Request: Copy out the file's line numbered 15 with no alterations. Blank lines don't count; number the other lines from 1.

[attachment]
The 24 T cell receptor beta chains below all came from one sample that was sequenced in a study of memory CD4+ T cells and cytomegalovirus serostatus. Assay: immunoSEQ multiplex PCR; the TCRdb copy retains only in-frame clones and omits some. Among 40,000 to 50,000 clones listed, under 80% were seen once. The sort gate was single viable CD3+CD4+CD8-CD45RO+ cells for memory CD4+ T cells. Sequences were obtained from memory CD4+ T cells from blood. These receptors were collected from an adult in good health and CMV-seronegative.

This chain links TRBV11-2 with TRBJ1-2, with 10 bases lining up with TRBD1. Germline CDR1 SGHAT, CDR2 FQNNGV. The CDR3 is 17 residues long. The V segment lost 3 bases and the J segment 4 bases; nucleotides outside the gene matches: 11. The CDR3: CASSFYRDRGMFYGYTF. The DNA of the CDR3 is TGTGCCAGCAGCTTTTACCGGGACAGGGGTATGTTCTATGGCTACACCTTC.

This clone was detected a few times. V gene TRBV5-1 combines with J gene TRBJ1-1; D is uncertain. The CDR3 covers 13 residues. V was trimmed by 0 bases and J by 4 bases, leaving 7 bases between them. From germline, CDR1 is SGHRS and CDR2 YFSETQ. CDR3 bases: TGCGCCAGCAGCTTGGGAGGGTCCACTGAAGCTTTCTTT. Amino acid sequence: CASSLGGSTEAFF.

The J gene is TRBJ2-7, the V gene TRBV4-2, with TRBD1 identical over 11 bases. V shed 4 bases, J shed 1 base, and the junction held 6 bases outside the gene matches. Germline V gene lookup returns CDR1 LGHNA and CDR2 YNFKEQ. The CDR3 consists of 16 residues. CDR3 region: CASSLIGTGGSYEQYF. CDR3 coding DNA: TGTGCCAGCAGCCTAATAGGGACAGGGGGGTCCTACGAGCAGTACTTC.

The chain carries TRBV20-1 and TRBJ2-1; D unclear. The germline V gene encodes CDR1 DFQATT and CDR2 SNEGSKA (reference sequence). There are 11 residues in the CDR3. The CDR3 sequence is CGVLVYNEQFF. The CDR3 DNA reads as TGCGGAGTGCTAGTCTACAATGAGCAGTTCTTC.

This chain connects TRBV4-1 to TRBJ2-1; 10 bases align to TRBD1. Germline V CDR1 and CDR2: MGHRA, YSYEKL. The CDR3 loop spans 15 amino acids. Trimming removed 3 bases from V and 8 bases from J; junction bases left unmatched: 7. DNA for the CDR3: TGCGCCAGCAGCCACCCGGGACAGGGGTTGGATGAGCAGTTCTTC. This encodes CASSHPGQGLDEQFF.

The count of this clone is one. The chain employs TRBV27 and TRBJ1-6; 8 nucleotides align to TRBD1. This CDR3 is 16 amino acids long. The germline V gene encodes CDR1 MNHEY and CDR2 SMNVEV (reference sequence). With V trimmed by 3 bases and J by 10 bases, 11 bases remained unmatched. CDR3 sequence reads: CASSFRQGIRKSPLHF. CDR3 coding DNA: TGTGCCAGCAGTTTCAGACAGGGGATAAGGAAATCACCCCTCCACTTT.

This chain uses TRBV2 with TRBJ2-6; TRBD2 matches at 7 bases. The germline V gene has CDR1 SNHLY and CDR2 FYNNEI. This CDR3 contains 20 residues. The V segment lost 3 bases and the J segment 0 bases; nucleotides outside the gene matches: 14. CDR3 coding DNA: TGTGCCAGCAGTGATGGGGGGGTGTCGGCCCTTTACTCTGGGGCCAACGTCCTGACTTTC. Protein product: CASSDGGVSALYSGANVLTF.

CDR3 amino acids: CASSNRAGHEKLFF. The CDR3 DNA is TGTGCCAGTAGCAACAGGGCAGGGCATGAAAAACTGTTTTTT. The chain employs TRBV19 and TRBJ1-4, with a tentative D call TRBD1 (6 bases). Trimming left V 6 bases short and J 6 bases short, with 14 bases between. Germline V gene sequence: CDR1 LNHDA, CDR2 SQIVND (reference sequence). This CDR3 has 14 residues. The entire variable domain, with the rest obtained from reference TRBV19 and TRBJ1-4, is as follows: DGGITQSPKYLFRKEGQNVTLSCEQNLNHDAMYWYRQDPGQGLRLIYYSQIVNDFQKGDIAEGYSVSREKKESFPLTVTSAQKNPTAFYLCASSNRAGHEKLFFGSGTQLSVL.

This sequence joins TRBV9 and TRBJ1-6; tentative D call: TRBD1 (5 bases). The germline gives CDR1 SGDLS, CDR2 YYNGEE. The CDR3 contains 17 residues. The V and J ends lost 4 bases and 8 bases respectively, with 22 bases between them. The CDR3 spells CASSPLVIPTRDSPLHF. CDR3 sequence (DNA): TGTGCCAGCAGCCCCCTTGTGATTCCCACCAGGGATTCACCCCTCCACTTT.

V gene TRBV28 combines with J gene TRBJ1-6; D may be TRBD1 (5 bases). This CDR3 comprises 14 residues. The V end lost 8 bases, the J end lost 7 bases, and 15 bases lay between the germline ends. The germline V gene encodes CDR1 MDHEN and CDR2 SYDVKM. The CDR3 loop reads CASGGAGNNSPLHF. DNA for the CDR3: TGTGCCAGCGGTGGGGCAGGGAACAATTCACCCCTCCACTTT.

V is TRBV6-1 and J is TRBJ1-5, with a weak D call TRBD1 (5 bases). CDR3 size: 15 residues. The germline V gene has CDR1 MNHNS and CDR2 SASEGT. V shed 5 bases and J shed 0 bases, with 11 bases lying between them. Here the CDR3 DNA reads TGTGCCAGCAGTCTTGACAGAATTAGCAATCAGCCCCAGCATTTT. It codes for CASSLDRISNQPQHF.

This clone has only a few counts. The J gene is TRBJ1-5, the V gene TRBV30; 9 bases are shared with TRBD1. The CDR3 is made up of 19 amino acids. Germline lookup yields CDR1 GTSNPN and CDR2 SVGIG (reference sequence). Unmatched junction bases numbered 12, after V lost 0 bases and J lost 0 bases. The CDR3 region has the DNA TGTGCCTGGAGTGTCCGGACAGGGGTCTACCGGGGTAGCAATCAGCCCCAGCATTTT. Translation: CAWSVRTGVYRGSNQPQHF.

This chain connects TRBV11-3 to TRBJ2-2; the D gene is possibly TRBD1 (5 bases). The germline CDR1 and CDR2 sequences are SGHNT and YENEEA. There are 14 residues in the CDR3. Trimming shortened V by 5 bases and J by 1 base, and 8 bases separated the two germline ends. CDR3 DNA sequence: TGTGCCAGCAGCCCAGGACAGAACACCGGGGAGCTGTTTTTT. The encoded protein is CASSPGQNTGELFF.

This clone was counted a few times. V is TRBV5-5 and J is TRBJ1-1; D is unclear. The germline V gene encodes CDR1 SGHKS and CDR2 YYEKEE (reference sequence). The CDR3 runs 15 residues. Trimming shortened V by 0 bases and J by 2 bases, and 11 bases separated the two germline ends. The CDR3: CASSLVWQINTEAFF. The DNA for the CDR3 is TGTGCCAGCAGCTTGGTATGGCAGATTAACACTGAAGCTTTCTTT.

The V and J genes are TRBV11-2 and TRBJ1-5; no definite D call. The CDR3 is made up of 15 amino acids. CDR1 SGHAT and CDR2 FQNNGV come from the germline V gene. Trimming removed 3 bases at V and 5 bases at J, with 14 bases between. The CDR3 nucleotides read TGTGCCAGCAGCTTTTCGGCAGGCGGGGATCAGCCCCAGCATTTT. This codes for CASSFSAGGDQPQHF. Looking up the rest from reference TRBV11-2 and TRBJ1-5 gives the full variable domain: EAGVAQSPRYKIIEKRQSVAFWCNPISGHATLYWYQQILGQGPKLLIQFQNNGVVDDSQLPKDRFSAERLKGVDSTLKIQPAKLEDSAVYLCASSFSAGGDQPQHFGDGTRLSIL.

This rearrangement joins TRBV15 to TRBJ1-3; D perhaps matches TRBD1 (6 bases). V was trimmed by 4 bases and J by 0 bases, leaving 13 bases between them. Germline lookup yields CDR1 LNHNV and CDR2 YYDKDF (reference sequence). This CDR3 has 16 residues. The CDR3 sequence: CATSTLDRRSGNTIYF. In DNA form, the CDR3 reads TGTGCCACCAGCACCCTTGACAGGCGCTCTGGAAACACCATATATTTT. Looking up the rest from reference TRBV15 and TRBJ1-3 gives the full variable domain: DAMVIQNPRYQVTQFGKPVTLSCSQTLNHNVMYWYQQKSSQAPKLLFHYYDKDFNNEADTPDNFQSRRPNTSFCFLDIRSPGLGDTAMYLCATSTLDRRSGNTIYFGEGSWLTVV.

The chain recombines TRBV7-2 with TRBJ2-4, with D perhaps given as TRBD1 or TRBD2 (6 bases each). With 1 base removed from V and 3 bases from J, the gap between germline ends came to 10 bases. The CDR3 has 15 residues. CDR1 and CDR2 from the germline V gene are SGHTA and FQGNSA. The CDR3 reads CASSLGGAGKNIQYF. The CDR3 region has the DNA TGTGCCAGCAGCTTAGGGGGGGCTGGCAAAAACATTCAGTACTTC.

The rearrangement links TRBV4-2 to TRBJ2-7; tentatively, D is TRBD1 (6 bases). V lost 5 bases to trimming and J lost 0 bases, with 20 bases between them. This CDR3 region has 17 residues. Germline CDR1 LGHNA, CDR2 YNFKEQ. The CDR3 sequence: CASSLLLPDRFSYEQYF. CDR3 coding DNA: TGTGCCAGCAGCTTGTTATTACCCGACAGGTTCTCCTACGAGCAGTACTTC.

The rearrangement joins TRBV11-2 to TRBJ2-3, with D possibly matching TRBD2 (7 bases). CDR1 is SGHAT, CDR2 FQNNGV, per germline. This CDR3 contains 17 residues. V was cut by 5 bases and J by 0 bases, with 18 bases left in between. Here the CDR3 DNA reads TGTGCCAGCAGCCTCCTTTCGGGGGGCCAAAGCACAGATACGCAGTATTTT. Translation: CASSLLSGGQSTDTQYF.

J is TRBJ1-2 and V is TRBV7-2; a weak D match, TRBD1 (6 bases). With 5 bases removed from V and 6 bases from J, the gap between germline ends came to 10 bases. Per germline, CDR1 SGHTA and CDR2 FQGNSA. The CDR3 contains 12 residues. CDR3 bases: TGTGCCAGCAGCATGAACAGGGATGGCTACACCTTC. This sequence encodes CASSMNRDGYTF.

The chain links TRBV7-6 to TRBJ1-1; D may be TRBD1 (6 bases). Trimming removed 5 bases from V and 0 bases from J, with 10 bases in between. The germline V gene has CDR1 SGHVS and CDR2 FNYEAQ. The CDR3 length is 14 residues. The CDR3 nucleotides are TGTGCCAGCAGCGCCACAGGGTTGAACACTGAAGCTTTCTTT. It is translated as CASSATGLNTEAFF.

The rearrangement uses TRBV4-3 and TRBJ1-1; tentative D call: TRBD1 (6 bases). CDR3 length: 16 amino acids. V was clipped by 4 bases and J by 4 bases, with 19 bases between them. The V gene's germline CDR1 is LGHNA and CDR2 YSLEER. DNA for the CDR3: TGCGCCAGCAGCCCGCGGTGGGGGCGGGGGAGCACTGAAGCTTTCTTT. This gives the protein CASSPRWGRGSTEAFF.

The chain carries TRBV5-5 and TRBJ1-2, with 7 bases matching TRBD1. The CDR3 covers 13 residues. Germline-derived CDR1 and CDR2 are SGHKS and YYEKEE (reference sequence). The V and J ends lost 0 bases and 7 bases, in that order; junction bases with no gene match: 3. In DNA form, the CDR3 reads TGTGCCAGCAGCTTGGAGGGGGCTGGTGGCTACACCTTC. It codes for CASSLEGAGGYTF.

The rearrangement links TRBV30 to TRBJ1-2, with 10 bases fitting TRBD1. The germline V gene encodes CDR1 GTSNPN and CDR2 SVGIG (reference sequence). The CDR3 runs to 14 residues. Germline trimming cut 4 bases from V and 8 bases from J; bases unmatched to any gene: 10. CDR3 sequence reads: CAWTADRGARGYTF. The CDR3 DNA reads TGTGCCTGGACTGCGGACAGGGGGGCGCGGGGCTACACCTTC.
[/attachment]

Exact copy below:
This clone was counted a few times. V is TRBV5-5 and J is TRBJ1-1; D is unclear. The germline V gene encodes CDR1 SGHKS and CDR2 YYEKEE (reference sequence). The CDR3 runs 15 residues. Trimming shortened V by 0 bases and J by 2 bases, and 11 bases separated the two germline ends. The CDR3: CASSLVWQINTEAFF. The DNA for the CDR3 is TGTGCCAGCAGCTTGGTATGGCAGATTAACACTGAAGCTTTCTTT.